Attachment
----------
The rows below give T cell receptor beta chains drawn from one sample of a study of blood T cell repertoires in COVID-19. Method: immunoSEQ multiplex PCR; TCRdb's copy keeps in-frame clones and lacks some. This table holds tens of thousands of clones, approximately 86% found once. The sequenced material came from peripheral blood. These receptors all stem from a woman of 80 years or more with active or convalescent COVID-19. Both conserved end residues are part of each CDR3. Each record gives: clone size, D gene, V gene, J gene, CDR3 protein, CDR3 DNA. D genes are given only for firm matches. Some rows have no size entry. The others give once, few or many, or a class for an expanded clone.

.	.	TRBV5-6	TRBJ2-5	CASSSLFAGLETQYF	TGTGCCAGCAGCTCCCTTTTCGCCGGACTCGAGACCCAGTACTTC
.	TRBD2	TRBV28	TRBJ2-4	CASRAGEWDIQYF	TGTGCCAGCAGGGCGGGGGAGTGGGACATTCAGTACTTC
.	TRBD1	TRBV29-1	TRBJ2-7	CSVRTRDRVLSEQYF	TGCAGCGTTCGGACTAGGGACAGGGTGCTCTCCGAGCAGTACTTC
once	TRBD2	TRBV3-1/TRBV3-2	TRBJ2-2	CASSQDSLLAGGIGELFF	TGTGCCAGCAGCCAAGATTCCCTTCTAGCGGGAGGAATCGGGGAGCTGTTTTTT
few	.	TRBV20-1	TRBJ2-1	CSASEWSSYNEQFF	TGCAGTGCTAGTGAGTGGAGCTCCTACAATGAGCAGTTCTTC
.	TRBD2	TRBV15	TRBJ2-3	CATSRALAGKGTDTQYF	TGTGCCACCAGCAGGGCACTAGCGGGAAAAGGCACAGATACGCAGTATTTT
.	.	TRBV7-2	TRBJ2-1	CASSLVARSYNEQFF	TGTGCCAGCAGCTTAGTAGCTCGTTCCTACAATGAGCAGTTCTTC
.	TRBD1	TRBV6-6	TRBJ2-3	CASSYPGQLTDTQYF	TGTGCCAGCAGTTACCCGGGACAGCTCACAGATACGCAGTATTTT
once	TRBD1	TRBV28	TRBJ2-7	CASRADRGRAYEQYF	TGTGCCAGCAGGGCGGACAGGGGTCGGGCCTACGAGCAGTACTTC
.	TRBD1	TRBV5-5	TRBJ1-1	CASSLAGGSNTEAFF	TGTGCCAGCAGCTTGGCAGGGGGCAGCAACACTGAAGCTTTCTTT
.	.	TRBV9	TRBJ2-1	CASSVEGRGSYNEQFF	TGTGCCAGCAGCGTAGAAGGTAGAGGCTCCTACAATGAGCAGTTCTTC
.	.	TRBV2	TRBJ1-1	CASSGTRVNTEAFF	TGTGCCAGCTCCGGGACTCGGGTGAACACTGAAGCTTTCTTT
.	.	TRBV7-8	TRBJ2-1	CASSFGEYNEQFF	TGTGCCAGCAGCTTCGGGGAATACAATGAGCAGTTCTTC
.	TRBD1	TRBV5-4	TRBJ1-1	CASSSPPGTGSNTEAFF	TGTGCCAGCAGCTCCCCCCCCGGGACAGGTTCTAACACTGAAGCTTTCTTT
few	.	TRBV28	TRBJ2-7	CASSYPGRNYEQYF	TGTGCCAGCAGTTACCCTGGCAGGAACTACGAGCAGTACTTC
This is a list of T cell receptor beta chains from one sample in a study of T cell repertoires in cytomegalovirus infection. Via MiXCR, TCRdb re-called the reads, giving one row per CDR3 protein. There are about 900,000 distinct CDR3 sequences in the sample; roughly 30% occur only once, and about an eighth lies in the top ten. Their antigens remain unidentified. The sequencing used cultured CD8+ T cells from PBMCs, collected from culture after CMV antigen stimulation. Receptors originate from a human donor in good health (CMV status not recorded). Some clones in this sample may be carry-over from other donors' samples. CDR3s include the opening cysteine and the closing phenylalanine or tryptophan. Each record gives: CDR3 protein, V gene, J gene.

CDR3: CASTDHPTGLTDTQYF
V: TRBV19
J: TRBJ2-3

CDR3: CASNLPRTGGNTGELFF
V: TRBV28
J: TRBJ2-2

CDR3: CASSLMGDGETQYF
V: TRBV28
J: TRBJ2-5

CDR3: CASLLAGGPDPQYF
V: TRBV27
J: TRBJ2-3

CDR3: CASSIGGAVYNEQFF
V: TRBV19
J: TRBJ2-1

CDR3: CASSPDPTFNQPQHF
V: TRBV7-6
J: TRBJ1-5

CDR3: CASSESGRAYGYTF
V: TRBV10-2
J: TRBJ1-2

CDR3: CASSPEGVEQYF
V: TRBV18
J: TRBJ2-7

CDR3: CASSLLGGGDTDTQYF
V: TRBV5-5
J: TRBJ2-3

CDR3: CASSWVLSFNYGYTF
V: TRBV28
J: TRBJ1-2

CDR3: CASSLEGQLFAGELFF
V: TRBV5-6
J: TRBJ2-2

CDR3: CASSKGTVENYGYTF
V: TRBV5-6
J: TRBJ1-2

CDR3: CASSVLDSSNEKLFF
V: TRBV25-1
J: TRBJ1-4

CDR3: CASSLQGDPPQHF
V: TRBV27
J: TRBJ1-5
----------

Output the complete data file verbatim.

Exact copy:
The rows below give T cell receptor beta chains drawn from one sample of a study of blood T cell repertoires in COVID-19. Method: immunoSEQ multiplex PCR; TCRdb's copy keeps in-frame clones and lacks some. This table holds tens of thousands of clones, approximately 86% found once. The sequenced material came from peripheral blood. These receptors all stem from a woman of 80 years or more with active or convalescent COVID-19. Both conserved end residues are part of each CDR3. Each record gives: clone size, D gene, V gene, J gene, CDR3 protein, CDR3 DNA. D genes are given only for firm matches. Some rows have no size entry. The others give once, few or many, or a class for an expanded clone.

.	.	TRBV5-6	TRBJ2-5	CASSSLFAGLETQYF	TGTGCCAGCAGCTCCCTTTTCGCCGGACTCGAGACCCAGTACTTC
.	TRBD2	TRBV28	TRBJ2-4	CASRAGEWDIQYF	TGTGCCAGCAGGGCGGGGGAGTGGGACATTCAGTACTTC
.	TRBD1	TRBV29-1	TRBJ2-7	CSVRTRDRVLSEQYF	TGCAGCGTTCGGACTAGGGACAGGGTGCTCTCCGAGCAGTACTTC
once	TRBD2	TRBV3-1/TRBV3-2	TRBJ2-2	CASSQDSLLAGGIGELFF	TGTGCCAGCAGCCAAGATTCCCTTCTAGCGGGAGGAATCGGGGAGCTGTTTTTT
few	.	TRBV20-1	TRBJ2-1	CSASEWSSYNEQFF	TGCAGTGCTAGTGAGTGGAGCTCCTACAATGAGCAGTTCTTC
.	TRBD2	TRBV15	TRBJ2-3	CATSRALAGKGTDTQYF	TGTGCCACCAGCAGGGCACTAGCGGGAAAAGGCACAGATACGCAGTATTTT
.	.	TRBV7-2	TRBJ2-1	CASSLVARSYNEQFF	TGTGCCAGCAGCTTAGTAGCTCGTTCCTACAATGAGCAGTTCTTC
.	TRBD1	TRBV6-6	TRBJ2-3	CASSYPGQLTDTQYF	TGTGCCAGCAGTTACCCGGGACAGCTCACAGATACGCAGTATTTT
once	TRBD1	TRBV28	TRBJ2-7	CASRADRGRAYEQYF	TGTGCCAGCAGGGCGGACAGGGGTCGGGCCTACGAGCAGTACTTC
.	TRBD1	TRBV5-5	TRBJ1-1	CASSLAGGSNTEAFF	TGTGCCAGCAGCTTGGCAGGGGGCAGCAACACTGAAGCTTTCTTT
.	.	TRBV9	TRBJ2-1	CASSVEGRGSYNEQFF	TGTGCCAGCAGCGTAGAAGGTAGAGGCTCCTACAATGAGCAGTTCTTC
.	.	TRBV2	TRBJ1-1	CASSGTRVNTEAFF	TGTGCCAGCTCCGGGACTCGGGTGAACACTGAAGCTTTCTTT
.	.	TRBV7-8	TRBJ2-1	CASSFGEYNEQFF	TGTGCCAGCAGCTTCGGGGAATACAATGAGCAGTTCTTC
.	TRBD1	TRBV5-4	TRBJ1-1	CASSSPPGTGSNTEAFF	TGTGCCAGCAGCTCCCCCCCCGGGACAGGTTCTAACACTGAAGCTTTCTTT
few	.	TRBV28	TRBJ2-7	CASSYPGRNYEQYF	TGTGCCAGCAGTTACCCTGGCAGGAACTACGAGCAGTACTTC
This is a list of T cell receptor beta chains from one sample in a study of T cell repertoires in cytomegalovirus infection. Via MiXCR, TCRdb re-called the reads, giving one row per CDR3 protein. There are about 900,000 distinct CDR3 sequences in the sample; roughly 30% occur only once, and about an eighth lies in the top ten. Their antigens remain unidentified. The sequencing used cultured CD8+ T cells from PBMCs, collected from culture after CMV antigen stimulation. Receptors originate from a human donor in good health (CMV status not recorded). Some clones in this sample may be carry-over from other donors' samples. CDR3s include the opening cysteine and the closing phenylalanine or tryptophan. Each record gives: CDR3 protein, V gene, J gene.

CDR3: CASTDHPTGLTDTQYF
V: TRBV19
J: TRBJ2-3

CDR3: CASNLPRTGGNTGELFF
V: TRBV28
J: TRBJ2-2

CDR3: CASSLMGDGETQYF
V: TRBV28
J: TRBJ2-5

CDR3: CASLLAGGPDPQYF
V: TRBV27
J: TRBJ2-3

CDR3: CASSIGGAVYNEQFF
V: TRBV19
J: TRBJ2-1

CDR3: CASSPDPTFNQPQHF
V: TRBV7-6
J: TRBJ1-5

CDR3: CASSESGRAYGYTF
V: TRBV10-2
J: TRBJ1-2

CDR3: CASSPEGVEQYF
V: TRBV18
J: TRBJ2-7

CDR3: CASSLLGGGDTDTQYF
V: TRBV5-5
J: TRBJ2-3

CDR3: CASSWVLSFNYGYTF
V: TRBV28
J: TRBJ1-2

CDR3: CASSLEGQLFAGELFF
V: TRBV5-6
J: TRBJ2-2

CDR3: CASSKGTVENYGYTF
V: TRBV5-6
J: TRBJ1-2

CDR3: CASSVLDSSNEKLFF
V: TRBV25-1
J: TRBJ1-4

CDR3: CASSLQGDPPQHF
V: TRBV27
J: TRBJ1-5